Additional changes under H.R. 2 will benefit Colorado

by Kate Alfano, CMS Communications Coordinator

When the Medicare Access and CHIP Reauthorization Act of 2015 (MACRA) was signed into law in April, it permanently repealed the sustainable growth rate (SGR) formula and stabilized Medicare payments for physician services with positive updates from July 1, 2015, through the end of 2019, and again in 2026 and beyond. However, the bill contained other provisions that will impact how physicians deliver care now and in the future. Below are key provisions in the SGR repeal legislation that should be beneficial for Colorado physicians, as well as when the changes will take place.

Quality reporting programs will be consolidated

Medicare’s current quality reporting programs will be simplified into one merit-based incentive payment system, referred to as “MIPS.” This consolidation of the Physician Quality Reporting System (PQRS), meaningful use electronic health record (EHR) program and the value-based payment modifier (VBM) will reduce the aggregate level of financial penalties physicians otherwise could have faced. 

Beginning in 2019, physicians who score well in MIPS could receive substantial bonuses. Performance will be based upon four categories – quality, resource use, meaningful use and clinical practice improvement activities. MIPS also would build and improve upon current quality measures and concepts in existing programs.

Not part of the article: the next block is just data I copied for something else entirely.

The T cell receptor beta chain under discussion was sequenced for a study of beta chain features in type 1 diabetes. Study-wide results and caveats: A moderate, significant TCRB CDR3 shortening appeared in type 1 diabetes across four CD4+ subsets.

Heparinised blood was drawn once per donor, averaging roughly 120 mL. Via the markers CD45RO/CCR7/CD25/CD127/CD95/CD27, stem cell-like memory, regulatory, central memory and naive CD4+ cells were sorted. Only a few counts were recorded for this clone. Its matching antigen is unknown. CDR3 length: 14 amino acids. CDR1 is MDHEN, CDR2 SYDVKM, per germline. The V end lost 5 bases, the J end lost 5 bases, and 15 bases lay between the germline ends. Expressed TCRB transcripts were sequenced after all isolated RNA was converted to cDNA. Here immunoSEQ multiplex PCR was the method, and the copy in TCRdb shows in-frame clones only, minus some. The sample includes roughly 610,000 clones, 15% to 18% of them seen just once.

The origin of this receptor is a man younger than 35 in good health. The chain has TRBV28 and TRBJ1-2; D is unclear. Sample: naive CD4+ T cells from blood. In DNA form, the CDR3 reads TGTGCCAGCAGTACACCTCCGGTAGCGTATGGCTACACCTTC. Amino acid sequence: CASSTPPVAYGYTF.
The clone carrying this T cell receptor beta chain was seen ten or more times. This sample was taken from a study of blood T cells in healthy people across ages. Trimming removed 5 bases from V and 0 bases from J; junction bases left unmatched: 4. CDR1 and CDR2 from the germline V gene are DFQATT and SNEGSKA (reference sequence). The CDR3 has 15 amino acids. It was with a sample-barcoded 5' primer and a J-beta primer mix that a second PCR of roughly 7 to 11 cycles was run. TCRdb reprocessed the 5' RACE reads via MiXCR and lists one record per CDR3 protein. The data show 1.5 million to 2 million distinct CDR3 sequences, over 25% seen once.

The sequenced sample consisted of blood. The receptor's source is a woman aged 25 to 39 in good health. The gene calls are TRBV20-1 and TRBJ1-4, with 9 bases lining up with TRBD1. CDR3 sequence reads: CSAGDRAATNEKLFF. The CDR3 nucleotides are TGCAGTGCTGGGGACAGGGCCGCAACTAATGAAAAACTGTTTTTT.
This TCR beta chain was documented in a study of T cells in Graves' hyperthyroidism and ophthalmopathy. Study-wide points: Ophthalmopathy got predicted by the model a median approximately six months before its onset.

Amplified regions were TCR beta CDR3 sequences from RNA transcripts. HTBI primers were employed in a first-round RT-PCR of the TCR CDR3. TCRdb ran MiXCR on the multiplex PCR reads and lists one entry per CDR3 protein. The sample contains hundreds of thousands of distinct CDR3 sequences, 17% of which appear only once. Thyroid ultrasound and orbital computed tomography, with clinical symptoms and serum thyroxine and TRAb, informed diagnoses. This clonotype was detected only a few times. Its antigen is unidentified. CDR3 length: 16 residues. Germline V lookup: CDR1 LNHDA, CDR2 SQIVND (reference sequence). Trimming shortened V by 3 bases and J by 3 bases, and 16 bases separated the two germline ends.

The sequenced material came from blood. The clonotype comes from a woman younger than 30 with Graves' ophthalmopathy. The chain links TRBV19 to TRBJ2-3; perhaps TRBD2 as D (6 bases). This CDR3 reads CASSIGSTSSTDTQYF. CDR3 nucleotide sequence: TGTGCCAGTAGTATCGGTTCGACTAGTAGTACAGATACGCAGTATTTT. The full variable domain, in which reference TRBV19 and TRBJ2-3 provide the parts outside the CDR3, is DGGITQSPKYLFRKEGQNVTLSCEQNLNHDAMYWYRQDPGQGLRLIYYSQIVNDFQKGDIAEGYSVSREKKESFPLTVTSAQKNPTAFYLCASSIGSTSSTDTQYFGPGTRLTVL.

Physicians will be encouraged to report quality measures through certified EHR technology or qualified clinical data registries. Participation in a qualified clinical data registry would also count as a clinical practice improvement activity.

Alternative payment models will be rewarded

Physicians who participate in qualified alternative payment models (APMs) will receive a 5 percent bonus starting in 2019. These physicians also will be exempt from participating in MIPS. $20 million per year, from fiscal years 2016 through 2020, will assist practices of up to 15 professionals to participate in the MIPS program or transition to new payment models. Small practices (up to 10 MIPS-eligible professionals) can also elect to report together as “virtual groups” and receive a MIPS composite score for their combined performance.

MACRA creates an advisory panel to consider physicians’ proposals for new models and authorizes coverage for telehealth services in APMs, even if the service is not covered by the traditional Medicare program.

Several Medicare accountable care organizations (ACOs) and other new payment models already serve the state of Colorado. Under this law, policymakers will build on this foundation and provide opportunities for all Medicare patients to benefit from new models of care delivery that will support physician-led initiatives to improve the quality of care while lowering costs.

Physicians will have liability protections

The law incorporates the Standard of Care Protection Act that will protect physicians by preventing quality program standards and measures (such as PQRS or MIPS) from being used as a standard or duty of care in medical liability actions.

Administrative burdens will be reduced